Take the 1.35GW of wind and solar energy projects that Mainstream has been developing in Chile since it won contracts in 2016, benefiting from power purchase agreements with the Latin American country’s government. Mainstream initiated a search in 2018 to find an equity partner to help fund the massive projects.

However, it subsequently decided to use proceeds from the €660 million sale earlier that year of a Scottish offshore wind farm development to retain all the equity in the Chilean platform. Indeed, the Scottish asset sale was something of a transformational transaction — allowing the company to repay all its debts and buy back shares and warrants held in the business by UK bank Barclays, Japanese trading house Marubeni and Australian financial group Macquarie.


Name: Mary Quaney

Position: Chief executive of Mainstream Renewable Power

Age: 44

Family: Married to Colin Keane, an accountant, and together they have three young children: Daniel (10), Patrick (9) & Eva-Kate (6)

Lives: South Co. Dublin

Outside Interest/Hobbies: Being from Kilkenny, Quaney’s a big Kilkenny hurling fan. Notwithstanding a badly broken leg while skiing this year, she’s looking forward to getting back on the slopes

Something that might surprise: She is involved with her local football club, Granada FC in Blackrock, and coaches the girls U9 team. “Although I never played soccer of any description, I couldn’t argue with my daughter’s assertion of ‘Dad coaches the boys’ teams so Mum, you will coach my team’.”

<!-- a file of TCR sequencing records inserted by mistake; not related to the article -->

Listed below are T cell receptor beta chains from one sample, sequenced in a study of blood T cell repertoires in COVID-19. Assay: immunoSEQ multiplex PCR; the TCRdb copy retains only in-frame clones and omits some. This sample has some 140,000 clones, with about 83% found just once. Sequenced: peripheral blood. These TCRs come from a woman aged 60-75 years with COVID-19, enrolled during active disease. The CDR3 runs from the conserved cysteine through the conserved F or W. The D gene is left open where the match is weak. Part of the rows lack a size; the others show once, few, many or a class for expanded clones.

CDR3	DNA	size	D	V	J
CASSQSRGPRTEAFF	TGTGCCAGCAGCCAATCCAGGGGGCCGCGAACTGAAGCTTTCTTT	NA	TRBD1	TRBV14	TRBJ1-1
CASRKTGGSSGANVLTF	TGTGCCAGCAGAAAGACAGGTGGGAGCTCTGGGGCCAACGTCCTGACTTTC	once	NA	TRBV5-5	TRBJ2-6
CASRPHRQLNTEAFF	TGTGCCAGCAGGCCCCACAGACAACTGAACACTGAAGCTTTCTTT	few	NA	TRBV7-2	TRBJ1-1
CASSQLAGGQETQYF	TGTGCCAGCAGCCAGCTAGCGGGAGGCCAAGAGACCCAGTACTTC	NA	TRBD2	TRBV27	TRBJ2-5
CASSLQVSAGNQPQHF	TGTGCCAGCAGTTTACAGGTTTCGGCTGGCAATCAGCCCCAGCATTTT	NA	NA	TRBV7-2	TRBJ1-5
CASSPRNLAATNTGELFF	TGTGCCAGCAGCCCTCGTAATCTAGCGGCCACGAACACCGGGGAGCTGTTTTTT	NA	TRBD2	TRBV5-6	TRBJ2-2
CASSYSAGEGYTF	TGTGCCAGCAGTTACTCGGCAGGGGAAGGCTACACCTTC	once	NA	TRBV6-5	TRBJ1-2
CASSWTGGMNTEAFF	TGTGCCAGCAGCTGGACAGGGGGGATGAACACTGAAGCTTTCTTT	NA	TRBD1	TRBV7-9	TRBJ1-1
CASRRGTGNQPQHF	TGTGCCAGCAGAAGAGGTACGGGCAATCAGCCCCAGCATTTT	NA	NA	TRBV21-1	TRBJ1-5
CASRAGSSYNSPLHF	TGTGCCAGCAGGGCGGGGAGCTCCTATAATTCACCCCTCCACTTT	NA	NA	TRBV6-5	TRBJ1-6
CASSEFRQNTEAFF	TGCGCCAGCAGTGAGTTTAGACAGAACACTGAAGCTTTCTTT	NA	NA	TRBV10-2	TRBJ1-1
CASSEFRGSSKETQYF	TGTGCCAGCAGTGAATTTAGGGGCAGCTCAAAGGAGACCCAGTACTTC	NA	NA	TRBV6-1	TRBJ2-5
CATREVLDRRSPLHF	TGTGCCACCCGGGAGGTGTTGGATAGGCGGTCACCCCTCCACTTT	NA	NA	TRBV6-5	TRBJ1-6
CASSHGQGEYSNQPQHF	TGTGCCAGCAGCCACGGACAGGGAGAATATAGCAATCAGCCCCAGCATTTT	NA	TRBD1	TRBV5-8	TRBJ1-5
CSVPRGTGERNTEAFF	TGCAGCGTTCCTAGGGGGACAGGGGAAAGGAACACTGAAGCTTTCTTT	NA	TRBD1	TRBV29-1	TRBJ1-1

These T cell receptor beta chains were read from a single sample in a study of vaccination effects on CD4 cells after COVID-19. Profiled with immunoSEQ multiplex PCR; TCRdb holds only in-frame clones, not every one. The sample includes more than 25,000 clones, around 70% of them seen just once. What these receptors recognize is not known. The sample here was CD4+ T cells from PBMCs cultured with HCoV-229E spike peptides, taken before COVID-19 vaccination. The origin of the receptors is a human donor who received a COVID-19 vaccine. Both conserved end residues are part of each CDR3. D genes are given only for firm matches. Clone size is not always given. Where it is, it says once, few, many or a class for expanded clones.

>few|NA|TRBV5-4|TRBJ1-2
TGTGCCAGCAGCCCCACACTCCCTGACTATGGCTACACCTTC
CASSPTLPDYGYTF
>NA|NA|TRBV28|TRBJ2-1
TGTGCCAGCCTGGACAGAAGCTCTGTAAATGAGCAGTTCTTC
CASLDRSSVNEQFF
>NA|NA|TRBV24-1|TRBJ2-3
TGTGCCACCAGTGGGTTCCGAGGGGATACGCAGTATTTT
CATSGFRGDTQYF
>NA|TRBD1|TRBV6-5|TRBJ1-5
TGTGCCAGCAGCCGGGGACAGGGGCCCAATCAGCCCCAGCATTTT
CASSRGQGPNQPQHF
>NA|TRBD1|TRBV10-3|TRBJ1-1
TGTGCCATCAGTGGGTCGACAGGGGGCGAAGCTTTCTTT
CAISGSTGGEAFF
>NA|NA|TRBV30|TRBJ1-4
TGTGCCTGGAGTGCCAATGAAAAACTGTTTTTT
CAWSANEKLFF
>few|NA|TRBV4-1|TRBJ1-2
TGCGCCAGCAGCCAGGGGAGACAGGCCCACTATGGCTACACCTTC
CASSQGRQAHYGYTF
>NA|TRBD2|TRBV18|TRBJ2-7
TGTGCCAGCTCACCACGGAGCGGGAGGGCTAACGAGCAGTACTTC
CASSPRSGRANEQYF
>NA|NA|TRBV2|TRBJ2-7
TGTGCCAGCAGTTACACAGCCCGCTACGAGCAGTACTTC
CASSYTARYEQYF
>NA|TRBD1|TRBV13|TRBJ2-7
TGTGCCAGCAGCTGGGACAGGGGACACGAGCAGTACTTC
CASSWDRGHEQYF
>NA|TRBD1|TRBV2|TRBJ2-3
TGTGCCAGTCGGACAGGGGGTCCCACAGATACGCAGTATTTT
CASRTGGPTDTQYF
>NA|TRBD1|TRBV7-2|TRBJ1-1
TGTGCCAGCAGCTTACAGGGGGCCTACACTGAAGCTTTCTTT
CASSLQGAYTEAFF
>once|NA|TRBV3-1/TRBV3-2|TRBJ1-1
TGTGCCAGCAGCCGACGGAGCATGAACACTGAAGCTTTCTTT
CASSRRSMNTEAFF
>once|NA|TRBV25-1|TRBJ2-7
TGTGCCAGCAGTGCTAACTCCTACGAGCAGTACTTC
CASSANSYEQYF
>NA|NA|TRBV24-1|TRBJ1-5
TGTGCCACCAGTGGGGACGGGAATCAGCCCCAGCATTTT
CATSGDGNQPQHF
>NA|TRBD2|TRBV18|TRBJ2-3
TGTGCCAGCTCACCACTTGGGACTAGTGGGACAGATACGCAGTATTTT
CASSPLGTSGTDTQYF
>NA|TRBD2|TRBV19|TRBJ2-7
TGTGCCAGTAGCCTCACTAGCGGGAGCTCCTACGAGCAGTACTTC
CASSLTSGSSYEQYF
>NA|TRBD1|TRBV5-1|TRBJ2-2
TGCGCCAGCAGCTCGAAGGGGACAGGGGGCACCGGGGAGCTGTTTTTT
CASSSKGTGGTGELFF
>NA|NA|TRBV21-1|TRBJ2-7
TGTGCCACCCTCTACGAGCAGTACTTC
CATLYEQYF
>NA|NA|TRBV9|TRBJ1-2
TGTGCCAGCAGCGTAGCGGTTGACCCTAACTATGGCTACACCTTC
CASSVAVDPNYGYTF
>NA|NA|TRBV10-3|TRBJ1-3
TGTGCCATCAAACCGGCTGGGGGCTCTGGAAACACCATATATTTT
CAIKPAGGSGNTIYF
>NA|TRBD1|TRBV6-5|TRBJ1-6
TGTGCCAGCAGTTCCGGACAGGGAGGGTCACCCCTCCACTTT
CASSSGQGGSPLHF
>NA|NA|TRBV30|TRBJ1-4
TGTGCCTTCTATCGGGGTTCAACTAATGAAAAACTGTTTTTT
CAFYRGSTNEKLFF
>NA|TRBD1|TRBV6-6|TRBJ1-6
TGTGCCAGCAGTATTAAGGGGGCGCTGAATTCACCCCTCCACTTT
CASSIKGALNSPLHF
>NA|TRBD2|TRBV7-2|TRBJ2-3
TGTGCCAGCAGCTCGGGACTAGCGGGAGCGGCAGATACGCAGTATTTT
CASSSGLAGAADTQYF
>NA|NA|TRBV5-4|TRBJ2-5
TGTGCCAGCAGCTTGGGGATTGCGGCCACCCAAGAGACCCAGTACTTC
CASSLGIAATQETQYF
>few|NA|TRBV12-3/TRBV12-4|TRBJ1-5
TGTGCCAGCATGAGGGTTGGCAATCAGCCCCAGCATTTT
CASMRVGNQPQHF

Something that you would expect. Quaney says she’s passionate about the transition of energy systems to being dominated by renewable energy

Crucially, it also put the company in a much stronger negotiating position when it hired investment bank Rothschild to help it search for an “equity partner” in late 2019.

The resulting Aker Horizons deal involved the Norwegian company acquiring 75 per cent of Mainstream for €900 million, with a further €100 million payable in 2023 subject to performance. It represented a 550 per cent return for original shareholders in Mainstream, including almost 600 Irish high-net-worth individuals who had a nail-biting ride at times.

The maximum value of the sale was worth €550 million to O’Connor alone.

The transaction also allowed the legacy investors, led by O’Connor, to roll over some of the proceeds to retain a 25 per cent holding in the business. About 40 per cent chose to do so. Their stake was subsequently diluted earlier this year to 16.5 per cent as Japanese conglomerate Mitsui made a €575 million investment in Mainstream.

O’Connor, who stepped down as chairman of the company in May last year after making controversial remarks about doing business with leaders of “tribal societies” in Africa, continues to own a stake of “less than 10 per cent” of Mainstream, according to the company. He apologised for the “inaccurate and harmful” comments he made about Africa at the time of quitting.

The circumstances around Quaney’s own appointment as chief executive were no less surprising to followers of the company. Quaney, who had previously worked with PwC and Trinity Biotech, had initially joined Mainstream as head of tax, but quickly moved up the ranks to take on the role of chief financial officer in 2017. A measured speaker — this is her first media profile interview — she says she was intrigued by the renewable energy sector even before the job came up.

“I had been following the Airtricity story,” she says. “I was really fascinated by the economics of renewable energy and the cost dynamics.”

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Rapid advances in wind turbine technology in the past decade have seen the so-called levelised cost of electricity (LCOE) — essentially the lifetime cost of production — of onshore wind farms globally fall by 50 per cent since 2009 to $46 per megawatt-hour (MWh), according to Bloomberg data. The cost of large-scale solar PV farms has plunged 85 per cent to $45 over the period — but to as low as $21 in Chile.